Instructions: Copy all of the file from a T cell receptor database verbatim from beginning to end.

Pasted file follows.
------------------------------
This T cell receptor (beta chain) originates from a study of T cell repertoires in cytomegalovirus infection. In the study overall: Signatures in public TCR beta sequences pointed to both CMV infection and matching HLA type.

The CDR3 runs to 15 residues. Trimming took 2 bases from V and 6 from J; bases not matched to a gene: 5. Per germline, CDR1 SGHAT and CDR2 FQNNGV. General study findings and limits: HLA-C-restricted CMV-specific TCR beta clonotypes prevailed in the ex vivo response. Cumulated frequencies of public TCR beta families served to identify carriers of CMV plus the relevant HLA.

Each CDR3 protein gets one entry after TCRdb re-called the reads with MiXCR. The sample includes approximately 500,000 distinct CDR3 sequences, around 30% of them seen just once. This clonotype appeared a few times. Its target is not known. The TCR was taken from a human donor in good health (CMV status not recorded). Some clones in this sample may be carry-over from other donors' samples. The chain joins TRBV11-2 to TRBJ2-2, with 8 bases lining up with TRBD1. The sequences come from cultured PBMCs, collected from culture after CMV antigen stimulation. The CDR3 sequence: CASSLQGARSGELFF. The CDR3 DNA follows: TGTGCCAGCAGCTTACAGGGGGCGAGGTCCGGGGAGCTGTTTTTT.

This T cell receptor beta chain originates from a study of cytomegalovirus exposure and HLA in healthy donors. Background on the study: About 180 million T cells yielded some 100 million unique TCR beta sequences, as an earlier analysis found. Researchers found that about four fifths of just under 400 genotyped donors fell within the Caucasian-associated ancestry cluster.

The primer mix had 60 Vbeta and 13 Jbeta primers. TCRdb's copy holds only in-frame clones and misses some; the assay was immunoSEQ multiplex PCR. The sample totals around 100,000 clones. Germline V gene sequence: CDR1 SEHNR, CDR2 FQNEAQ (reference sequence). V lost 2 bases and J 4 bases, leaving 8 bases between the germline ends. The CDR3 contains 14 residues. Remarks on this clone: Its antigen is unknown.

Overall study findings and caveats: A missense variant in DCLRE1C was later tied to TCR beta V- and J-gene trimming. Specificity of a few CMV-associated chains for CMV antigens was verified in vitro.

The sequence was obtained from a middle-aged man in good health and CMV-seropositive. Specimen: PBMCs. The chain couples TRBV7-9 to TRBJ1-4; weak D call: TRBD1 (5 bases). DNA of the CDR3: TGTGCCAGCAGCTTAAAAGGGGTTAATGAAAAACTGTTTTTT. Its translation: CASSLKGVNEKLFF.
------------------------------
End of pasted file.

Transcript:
This T cell receptor (beta chain) originates from a study of T cell repertoires in cytomegalovirus infection. In the study overall: Signatures in public TCR beta sequences pointed to both CMV infection and matching HLA type.

The CDR3 runs to 15 residues. Trimming took 2 bases from V and 6 from J; bases not matched to a gene: 5. Per germline, CDR1 SGHAT and CDR2 FQNNGV. General study findings and limits: HLA-C-restricted CMV-specific TCR beta clonotypes prevailed in the ex vivo response. Cumulated frequencies of public TCR beta families served to identify carriers of CMV plus the relevant HLA.

Each CDR3 protein gets one entry after TCRdb re-called the reads with MiXCR. The sample includes approximately 500,000 distinct CDR3 sequences, around 30% of them seen just once. This clonotype appeared a few times. Its target is not known. The TCR was taken from a human donor in good health (CMV status not recorded). Some clones in this sample may be carry-over from other donors' samples. The chain joins TRBV11-2 to TRBJ2-2, with 8 bases lining up with TRBD1. The sequences come from cultured PBMCs, collected from culture after CMV antigen stimulation. The CDR3 sequence: CASSLQGARSGELFF. The CDR3 DNA follows: TGTGCCAGCAGCTTACAGGGGGCGAGGTCCGGGGAGCTGTTTTTT.

This T cell receptor beta chain originates from a study of cytomegalovirus exposure and HLA in healthy donors. Background on the study: About 180 million T cells yielded some 100 million unique TCR beta sequences, as an earlier analysis found. Researchers found that about four fifths of just under 400 genotyped donors fell within the Caucasian-associated ancestry cluster.

The primer mix had 60 Vbeta and 13 Jbeta primers. TCRdb's copy holds only in-frame clones and misses some; the assay was immunoSEQ multiplex PCR. The sample totals around 100,000 clones. Germline V gene sequence: CDR1 SEHNR, CDR2 FQNEAQ (reference sequence). V lost 2 bases and J 4 bases, leaving 8 bases between the germline ends. The CDR3 contains 14 residues. Remarks on this clone: Its antigen is unknown.

Overall study findings and caveats: A missense variant in DCLRE1C was later tied to TCR beta V- and J-gene trimming. Specificity of a few CMV-associated chains for CMV antigens was verified in vitro.

The sequence was obtained from a middle-aged man in good health and CMV-seropositive. Specimen: PBMCs. The chain couples TRBV7-9 to TRBJ1-4; weak D call: TRBD1 (5 bases). DNA of the CDR3: TGTGCCAGCAGCTTAAAAGGGGTTAATGAAAAACTGTTTTTT. Its translation: CASSLKGVNEKLFF.